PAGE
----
First, The Tribune originated the idea of printing a daily directory of motion picture theaters and their attractions. Advertising men said it couldn’t be done, that a neighborhood theater could not afford to pay Tribune rates to print its program when only a few thousand out of The Tribune‘s hundreds of thousands of readers are prospective patrons. It was stiff pioneering work for the advertising department, but the Motion Picture Directory is now a solidly established feature of The Tribune. It is a service highly valued by readers. It is profitable to advertisers. It brings in more revenue to The Tribune than all other forms of amusement advertising combined. The marvelous development of the motion picture industry is in tum greatly indebted to the large advertising which it used while the older forms of amusement stood conservatively inert.
Second, The Tribune originated the idea of printing a serial story in conjunction with its picturization in the movies. The Adventures of Kathlyn was the first serial· thus filmed. It was advertised extensively and sent the circulation of The Sunday Tribune swiftly upward.
Third, when the World War dwarfed everything else on earth The Tribune not only covered it with staff correspondents, but sent its own motion picture photographer to the front in Belgium, in Germany, in Poland and in Russia. These War Movies of The Chicago Tribune were shown to vast audiences in all the large cities of the United States as well as in Chicago.
The Selig Polyscope Studio at 3900 N. Claremont.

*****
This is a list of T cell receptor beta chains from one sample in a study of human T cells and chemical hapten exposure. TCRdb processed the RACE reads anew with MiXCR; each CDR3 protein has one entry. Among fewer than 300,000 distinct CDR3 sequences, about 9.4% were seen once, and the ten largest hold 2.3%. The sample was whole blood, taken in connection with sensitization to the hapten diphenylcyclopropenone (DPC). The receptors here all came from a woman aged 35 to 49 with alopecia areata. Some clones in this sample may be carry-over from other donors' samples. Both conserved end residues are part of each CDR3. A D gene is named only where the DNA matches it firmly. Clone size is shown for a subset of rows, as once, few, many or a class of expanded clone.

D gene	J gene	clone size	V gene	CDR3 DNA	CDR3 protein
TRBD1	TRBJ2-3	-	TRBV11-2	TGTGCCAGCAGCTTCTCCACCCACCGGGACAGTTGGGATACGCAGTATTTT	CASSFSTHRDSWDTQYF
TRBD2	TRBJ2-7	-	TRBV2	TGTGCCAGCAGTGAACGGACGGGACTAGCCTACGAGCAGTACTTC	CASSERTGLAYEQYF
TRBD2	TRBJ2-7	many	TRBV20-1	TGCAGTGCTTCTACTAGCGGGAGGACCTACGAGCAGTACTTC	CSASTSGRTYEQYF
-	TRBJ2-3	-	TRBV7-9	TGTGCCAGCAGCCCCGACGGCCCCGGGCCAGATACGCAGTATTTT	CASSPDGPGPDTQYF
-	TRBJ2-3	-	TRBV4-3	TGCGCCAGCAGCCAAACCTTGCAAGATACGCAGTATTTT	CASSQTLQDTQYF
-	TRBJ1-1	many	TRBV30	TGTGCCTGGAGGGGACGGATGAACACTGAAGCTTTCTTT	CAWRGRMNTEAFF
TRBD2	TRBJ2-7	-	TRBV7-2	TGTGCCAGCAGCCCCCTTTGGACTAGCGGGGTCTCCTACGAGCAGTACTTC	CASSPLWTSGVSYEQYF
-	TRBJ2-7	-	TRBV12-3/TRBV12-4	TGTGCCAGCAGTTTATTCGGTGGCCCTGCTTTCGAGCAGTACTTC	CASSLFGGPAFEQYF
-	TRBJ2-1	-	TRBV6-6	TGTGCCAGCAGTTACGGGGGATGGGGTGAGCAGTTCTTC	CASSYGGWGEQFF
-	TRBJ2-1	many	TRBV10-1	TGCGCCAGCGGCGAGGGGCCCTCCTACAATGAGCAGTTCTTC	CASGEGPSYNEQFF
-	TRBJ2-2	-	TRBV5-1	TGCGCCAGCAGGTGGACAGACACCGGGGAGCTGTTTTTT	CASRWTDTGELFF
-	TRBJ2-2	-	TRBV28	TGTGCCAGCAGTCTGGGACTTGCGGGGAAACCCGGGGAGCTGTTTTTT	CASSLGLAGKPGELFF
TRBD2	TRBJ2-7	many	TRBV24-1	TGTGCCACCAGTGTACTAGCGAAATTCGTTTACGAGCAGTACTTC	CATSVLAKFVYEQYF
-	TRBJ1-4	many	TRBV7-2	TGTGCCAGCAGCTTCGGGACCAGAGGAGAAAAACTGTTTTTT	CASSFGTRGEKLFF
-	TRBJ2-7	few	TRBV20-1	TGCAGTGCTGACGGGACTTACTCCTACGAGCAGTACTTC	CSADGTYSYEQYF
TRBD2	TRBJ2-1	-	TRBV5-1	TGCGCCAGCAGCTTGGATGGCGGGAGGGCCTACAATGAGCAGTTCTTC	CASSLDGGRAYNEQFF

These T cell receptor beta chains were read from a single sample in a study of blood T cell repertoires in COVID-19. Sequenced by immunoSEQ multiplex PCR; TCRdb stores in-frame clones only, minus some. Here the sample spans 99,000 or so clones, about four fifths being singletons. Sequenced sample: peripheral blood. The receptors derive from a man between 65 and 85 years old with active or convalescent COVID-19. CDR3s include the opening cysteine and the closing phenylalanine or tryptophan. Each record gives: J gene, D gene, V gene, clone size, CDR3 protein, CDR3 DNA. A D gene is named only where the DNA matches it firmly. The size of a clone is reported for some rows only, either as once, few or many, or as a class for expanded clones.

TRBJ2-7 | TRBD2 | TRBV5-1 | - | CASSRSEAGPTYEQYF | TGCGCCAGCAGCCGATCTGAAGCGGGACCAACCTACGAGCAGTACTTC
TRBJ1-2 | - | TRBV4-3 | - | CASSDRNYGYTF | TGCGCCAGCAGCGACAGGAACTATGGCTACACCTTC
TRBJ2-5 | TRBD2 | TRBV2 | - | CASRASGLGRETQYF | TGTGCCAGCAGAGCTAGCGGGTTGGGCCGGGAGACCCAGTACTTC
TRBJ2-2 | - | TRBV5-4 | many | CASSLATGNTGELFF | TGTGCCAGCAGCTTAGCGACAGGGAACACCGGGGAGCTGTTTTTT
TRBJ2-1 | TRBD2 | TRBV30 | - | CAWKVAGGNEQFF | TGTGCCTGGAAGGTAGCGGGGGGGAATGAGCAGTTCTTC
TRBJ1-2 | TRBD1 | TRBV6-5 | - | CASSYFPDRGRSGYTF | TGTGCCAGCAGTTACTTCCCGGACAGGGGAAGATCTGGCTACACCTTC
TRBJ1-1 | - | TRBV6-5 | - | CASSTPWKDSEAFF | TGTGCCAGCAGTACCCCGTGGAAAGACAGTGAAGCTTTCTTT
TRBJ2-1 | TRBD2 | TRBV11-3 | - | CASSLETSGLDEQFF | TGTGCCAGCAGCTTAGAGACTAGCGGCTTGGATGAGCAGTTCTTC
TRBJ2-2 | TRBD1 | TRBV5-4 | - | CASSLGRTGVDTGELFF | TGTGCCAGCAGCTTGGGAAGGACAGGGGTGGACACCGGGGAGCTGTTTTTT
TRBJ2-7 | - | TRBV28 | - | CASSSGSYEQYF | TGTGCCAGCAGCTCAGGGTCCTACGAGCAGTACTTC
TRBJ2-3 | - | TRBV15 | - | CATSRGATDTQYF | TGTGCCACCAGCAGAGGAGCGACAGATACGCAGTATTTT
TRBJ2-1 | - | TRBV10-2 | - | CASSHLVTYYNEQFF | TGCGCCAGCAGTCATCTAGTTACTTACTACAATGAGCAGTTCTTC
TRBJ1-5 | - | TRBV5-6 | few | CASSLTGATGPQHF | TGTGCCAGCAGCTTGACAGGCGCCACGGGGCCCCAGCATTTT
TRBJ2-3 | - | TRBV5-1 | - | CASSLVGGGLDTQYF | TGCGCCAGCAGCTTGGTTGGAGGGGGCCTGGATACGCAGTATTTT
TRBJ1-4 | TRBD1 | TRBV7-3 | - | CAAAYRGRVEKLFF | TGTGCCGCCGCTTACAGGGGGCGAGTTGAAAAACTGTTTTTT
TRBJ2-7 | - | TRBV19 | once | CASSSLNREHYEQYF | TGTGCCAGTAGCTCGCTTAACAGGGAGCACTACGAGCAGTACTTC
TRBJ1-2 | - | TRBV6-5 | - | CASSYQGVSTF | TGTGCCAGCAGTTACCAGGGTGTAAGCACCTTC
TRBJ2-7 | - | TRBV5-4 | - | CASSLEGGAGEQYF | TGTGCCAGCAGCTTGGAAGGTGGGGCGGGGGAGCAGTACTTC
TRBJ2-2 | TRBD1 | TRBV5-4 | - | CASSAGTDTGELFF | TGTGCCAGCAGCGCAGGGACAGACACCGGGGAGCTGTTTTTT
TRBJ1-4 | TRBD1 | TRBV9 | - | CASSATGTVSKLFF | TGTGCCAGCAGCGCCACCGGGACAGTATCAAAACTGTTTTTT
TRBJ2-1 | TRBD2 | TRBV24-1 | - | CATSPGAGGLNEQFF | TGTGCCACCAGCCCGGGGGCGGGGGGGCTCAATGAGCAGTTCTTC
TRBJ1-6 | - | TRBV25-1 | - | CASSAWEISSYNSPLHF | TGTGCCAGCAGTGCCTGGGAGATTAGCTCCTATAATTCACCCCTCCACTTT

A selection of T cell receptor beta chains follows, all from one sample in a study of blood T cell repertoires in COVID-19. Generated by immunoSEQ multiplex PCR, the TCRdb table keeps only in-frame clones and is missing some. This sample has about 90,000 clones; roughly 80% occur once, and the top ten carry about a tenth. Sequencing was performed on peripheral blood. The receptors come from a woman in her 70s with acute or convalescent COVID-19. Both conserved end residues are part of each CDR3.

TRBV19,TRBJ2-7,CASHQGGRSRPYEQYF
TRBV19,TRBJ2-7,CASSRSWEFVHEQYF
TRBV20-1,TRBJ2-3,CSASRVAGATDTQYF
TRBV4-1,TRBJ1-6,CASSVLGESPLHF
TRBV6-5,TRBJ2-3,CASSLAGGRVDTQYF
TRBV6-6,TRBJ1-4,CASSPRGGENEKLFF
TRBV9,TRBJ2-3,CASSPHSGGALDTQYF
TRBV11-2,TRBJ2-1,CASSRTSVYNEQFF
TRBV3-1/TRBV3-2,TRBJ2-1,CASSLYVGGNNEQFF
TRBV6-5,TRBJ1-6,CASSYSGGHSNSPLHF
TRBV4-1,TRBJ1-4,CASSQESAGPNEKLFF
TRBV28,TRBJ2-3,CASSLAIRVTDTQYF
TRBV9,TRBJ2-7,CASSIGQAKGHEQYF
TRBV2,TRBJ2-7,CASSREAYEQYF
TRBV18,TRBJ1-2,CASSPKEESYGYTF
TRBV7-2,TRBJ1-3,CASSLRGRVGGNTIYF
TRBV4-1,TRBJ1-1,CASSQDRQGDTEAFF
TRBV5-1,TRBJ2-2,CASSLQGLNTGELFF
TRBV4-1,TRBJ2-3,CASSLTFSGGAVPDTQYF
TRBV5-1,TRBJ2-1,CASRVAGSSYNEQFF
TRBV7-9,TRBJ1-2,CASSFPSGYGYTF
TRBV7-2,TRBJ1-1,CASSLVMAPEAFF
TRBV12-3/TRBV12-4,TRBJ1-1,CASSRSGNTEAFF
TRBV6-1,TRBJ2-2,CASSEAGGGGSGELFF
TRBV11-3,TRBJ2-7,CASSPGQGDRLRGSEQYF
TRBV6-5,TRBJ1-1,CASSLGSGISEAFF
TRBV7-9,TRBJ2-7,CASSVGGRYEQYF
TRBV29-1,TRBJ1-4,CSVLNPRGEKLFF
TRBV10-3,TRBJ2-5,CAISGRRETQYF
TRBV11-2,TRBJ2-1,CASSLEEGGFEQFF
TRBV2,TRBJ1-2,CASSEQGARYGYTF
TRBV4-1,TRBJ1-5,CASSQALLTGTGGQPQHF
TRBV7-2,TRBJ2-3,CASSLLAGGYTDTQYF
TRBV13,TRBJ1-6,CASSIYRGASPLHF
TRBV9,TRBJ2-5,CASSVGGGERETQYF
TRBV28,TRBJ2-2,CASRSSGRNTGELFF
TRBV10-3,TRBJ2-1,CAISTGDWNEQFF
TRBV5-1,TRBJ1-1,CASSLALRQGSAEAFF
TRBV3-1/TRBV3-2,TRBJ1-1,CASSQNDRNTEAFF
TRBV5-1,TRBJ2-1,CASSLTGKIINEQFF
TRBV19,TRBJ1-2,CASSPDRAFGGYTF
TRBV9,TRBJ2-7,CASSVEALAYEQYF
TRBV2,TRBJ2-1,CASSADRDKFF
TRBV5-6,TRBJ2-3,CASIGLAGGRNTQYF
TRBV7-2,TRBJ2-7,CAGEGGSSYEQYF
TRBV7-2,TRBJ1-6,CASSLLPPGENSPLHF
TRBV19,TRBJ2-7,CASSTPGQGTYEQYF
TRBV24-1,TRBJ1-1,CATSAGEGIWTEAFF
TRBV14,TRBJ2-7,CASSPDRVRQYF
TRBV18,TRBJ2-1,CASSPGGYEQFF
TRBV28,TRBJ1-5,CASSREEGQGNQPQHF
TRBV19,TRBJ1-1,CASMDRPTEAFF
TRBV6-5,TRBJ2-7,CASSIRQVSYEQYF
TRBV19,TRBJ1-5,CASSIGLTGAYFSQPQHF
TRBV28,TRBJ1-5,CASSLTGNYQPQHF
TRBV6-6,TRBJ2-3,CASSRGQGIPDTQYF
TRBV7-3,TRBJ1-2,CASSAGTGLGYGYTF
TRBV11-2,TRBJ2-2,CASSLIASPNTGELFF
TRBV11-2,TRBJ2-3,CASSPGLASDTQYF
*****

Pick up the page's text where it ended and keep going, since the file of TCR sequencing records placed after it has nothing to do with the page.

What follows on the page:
The instructions Selig Polyscope gave their performers in 1910.
ACTION — When the director gives you the word for action at the start of a scene, don’t wait and look at the camera to see if it is going. That will be taken care of and started when the action settles down to where the directors think the scene should start.
LOOKING AT THE CAMERA — Never look toward the director when he speaks to you during the action of a scene and while the camera is running. He may be reminding you that you are out of the picture, or of some piece of business that you have forgotten. Glancing toward the camera near the finish of a scene to see if it has stopped is also a bad habit. The director will inform you when the scene is over.
EYES — Use your eyes as much as possible in your work. Remember that they express your thoughts more clearly when properly used than gestures or unnatural facial contortions. Do not squint. You will never obtain the results you are striving for if you get into that very bad habit.